Japanese automaker Nissan thinks there might be a way to completely eliminate automobile crashes. Fox News reports that the company is researching and developing a car technology concept that would cause vehicles to operate similar to the way a school of fish does.
The Eporo, which is billed as a “robot car,” “can travel in a group by sharing the position and information of others within a group via communication technologies,” Fox News says. Nissan hopes this will result in traffic that can travel together in close proximity without crashing, just like fish.
Would this school-of-fish, robot car concept make the recent legislation aiming to ban texting while driving obsolete?
More Japanese car companies in the news
President of Toyota Akio Toyoda is concerned that a strong Yen could hurt the company’s profits. The Wall Street Journal (at http://online.wsj.com/article/SB125448498910659227.html) says “a strong yen makes a Japanese company’s products more expensive overseas and reduces profits that it earns abroad when translated back into yen.”
This is not great news for a company that recently issued a massive recall because of deadly floor mats. Toyoda had to offer up a whole bunch of apologies recently, says the New York Times. He is sorry that his company’s floor mats killed someone, sorry that they had to shut down a factory in California and sorry about the general catastrophe that has caused Toyota to loose bunches of money.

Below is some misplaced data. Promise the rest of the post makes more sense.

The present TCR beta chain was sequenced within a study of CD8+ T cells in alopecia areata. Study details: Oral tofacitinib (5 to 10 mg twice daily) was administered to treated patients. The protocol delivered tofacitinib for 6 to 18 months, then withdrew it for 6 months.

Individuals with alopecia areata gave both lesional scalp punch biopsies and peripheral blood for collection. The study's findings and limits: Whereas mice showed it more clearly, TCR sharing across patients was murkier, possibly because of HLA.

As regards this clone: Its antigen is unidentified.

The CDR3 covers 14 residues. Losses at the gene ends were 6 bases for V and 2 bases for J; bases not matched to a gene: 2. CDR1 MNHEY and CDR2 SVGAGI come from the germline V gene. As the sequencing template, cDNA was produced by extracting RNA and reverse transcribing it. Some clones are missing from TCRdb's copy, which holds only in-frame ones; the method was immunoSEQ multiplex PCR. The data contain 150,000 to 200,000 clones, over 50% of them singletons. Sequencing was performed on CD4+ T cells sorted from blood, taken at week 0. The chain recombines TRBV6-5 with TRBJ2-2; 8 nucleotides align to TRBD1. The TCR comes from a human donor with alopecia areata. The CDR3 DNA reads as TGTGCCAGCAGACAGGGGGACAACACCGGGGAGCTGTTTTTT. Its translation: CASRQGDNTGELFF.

Also, Toyoda projects that Toyota will lose $5 billion in the fiscal year that ends in March. Sorry!
It always comes back to gas prices
This week, CNN Money reported that gas prices will continue to rise through November after the government reported a surprising decrease in gasoline stockpiles. Today, the Wall Street Journal (at http://online.wsj.com/article/BT-CO-20091002-708658.html) says oil-field services company Baker Hughes Inc. reported that extra oil rigs have been deployed to try to keep supply up and, thus, prices down.
Let’s hope this plan of tossing another half dozen oil rigs into the field has some sort of effect.